DIR/WRI: James DeMonaco • PRO: Michael Bay, Jason Blum, Andrew Form, Bradley Fuller , Sebastien Lemercier DOP: Jacques Jouffret • ED: Vince Filippone, Todd E. Miller • DES: Brad Ricker • MUS: Nathan Whitehead • CAST: Frank Grillo, Carmen Ejogo, Zoe Soul, Kiele Sanchez, Zach Gilford
The year is 2023, and the annual “Purge” is about to take place across the USA. All crime is legal from 7pm until the good ol’ morning light of 7am the next day, and it means anyone can grab a gun – or flamethrower or axe or machete – and go out and “purge” themselves.
There are no laws, no consequences and no police or ambulance will come running: this is a “Founding Fathers” America, and you either barricade yourself in your house or you get out there – and Leo (Frank Grillo) is definitely locking and loading for this gunstravaganza. Oh, he has a target in mind.
Not happy to be outside are breaking-up couple Liz and Shane (Sanchez and Gilford) whose car breaks down and leaves them on the streets when the siren sounds. Elsewhere, hard-working waitress Eva and her daughter Cali (Ejogo and Soul) are battening down the hatches – but even then that doesn’t mean that the Purge isn’t coming calling into their happy home.
Outside, there are also huge trucks roaming the streets alongside the masked marauders, bloodthirsty gangs and watchful snipers, and these trucks are packed with army-style teams who seem to have specific targets in mind too, and when Eva and Cali are grabbed, Leo sees – and this time, just can’t “drive away.”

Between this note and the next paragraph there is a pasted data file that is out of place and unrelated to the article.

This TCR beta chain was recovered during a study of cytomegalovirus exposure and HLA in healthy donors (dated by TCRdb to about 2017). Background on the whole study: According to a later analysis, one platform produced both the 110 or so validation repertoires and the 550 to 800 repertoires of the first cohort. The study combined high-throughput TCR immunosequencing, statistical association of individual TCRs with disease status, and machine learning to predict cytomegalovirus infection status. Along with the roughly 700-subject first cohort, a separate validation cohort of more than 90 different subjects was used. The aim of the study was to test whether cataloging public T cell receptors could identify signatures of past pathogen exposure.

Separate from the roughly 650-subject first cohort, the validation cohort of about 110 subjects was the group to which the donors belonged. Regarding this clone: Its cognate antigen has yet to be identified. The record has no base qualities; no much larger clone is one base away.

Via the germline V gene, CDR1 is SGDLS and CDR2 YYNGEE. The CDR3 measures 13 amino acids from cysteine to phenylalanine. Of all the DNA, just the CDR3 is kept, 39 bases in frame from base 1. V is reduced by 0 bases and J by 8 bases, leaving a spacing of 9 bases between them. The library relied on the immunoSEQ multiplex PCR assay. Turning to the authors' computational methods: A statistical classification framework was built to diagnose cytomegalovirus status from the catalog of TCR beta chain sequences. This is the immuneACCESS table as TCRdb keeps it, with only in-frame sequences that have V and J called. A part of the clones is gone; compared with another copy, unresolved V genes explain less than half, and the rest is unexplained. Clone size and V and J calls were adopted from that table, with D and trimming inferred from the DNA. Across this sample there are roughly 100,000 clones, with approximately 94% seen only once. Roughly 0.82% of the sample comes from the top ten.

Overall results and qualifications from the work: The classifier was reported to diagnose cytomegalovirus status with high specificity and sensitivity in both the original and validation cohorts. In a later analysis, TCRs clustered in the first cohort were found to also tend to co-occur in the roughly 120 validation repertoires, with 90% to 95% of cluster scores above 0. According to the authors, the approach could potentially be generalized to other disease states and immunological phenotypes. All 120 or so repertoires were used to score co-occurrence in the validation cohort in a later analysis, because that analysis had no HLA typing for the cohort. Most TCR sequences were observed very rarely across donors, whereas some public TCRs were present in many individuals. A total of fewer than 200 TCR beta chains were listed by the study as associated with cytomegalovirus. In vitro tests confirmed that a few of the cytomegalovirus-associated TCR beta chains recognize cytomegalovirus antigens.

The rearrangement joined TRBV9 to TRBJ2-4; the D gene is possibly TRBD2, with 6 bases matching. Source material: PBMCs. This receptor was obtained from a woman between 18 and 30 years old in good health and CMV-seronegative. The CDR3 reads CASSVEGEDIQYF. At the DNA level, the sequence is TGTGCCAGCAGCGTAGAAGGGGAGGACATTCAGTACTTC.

He rescues them both, and soon they collide with the pursued pair of Liz and Shane – and now there are five. Only one of them is really ready for action, but aside from the maniacs, murderers and truckers, there are other forces; a revolutionary group led by Carmelo (Michael K. Williams), who preaches that the people have had enough of wanton murder, and that it’s really the rich who love this deadly annual playground.
For him and his followers, it’s time to take it back. For Leo’s gang, they need to stay alive. Either way, the clock is ticking…
Set the year after The Purge – a 2012 medium-sized hit that had a undeniably interesting premise – The Purge: Anarchy comes to screens as the USA is once again embroiled in a seemingly-endless series of shootings, and certainly initially plays on that travesty well (even if Carmelo and his rebels are way too like the Black Panthers, and the idea that rich=bad and poor=treated like scum could have been twisted like a stiletto, rather than butter knife).
Also, The Purge was more based around an intense domestic attack, and was more frightening and up-close-and-personal. Here though, nearly everything happens outside – a more dangerous place to be. That said, having a group of four strangers and just one leader leads to some unevenness; too often Leo tells the quivering bunch to “wait here” while he takes care of business, and none of them really ever step up to the plate.
That uneven feeling dominates as the story progresses, especially after the midpoint – a good scene where we see that the family home isn’t always the safest place to be – when it gets rather disjointed, turning into a kind of pseudo video game as the group are captured and then auctioned off for hunting by the rich in a kind of fake country estate paintball arena.
Leo does the lion’s share of the work there as well, before he finally gets back to the job in hand. So, despite the protests of idealistic teenager Cali and Eva will he kill, despite having saved? That’s for cinema-goers to find out, though a couple of things are certain: that there will be another “Purge” next year, and that America’s love of guns will keep making this movie seem scarily plausible.
16 (See IFCO for details)
The Purge: Anarchy is released on 25th July 2014